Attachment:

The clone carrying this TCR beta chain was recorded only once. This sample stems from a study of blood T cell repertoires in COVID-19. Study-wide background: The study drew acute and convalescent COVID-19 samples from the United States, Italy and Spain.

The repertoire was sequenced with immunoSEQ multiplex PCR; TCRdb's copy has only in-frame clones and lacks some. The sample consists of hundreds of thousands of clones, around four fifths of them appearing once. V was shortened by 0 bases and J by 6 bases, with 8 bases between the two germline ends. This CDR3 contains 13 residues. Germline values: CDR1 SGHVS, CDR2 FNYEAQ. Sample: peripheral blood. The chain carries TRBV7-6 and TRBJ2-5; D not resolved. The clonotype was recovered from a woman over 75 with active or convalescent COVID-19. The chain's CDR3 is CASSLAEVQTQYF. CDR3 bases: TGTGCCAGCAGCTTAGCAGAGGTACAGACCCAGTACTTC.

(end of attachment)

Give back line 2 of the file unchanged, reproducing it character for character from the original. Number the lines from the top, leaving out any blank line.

The repertoire was sequenced with immunoSEQ multiplex PCR; TCRdb's copy has only in-frame clones and lacks some. The sample consists of hundreds of thousands of clones, around four fifths of them appearing once. V was shortened by 0 bases and J by 6 bases, with 8 bases between the two germline ends. This CDR3 contains 13 residues. Germline values: CDR1 SGHVS, CDR2 FNYEAQ. Sample: peripheral blood. The chain carries TRBV7-6 and TRBJ2-5; D not resolved. The clonotype was recovered from a woman over 75 with active or convalescent COVID-19. The chain's CDR3 is CASSLAEVQTQYF. CDR3 bases: TGTGCCAGCAGCTTAGCAGAGGTACAGACCCAGTACTTC.